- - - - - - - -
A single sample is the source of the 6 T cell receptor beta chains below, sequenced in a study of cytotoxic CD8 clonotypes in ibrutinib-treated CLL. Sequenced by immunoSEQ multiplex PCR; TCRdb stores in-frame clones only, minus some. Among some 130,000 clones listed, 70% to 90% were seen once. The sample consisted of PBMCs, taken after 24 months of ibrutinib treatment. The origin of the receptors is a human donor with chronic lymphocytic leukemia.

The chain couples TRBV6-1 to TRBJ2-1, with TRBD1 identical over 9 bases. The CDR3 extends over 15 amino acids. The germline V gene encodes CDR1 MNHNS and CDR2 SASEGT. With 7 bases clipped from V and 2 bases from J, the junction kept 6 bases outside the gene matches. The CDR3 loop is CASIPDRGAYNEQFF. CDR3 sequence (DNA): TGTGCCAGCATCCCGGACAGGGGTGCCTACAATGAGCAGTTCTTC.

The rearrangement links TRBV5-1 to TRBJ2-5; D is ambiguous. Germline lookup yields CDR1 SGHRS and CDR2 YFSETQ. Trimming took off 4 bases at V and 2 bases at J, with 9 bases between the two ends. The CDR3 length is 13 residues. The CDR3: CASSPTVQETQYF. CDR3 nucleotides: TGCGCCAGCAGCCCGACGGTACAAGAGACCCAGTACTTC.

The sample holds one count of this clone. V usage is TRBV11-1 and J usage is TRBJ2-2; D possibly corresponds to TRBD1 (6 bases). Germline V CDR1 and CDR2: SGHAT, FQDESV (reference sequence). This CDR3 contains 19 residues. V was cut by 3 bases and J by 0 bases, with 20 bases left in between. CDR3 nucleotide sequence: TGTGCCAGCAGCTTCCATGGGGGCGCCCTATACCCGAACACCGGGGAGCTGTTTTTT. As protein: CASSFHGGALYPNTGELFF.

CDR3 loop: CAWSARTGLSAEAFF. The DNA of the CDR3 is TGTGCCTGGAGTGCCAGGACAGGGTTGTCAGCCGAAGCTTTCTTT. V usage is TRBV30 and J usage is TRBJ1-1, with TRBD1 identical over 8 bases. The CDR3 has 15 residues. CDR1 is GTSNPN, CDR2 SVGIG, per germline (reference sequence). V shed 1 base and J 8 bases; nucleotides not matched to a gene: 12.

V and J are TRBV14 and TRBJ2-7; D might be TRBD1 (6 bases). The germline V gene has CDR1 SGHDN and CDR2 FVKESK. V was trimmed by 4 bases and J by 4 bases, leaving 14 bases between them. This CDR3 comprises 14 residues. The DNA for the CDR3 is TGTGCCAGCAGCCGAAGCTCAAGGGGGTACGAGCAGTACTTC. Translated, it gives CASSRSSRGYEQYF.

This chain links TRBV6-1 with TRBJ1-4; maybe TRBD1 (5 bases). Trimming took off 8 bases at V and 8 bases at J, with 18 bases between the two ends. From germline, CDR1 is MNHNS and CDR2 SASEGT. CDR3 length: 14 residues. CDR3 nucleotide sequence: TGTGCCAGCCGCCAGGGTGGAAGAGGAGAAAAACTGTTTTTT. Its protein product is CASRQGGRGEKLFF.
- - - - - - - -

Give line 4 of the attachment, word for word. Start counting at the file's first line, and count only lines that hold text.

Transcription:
The sample holds one count of this clone. V usage is TRBV11-1 and J usage is TRBJ2-2; D possibly corresponds to TRBD1 (6 bases). Germline V CDR1 and CDR2: SGHAT, FQDESV (reference sequence). This CDR3 contains 19 residues. V was cut by 3 bases and J by 0 bases, with 20 bases left in between. CDR3 nucleotide sequence: TGTGCCAGCAGCTTCCATGGGGGCGCCCTATACCCGAACACCGGGGAGCTGTTTTTT. As protein: CASSFHGGALYPNTGELFF.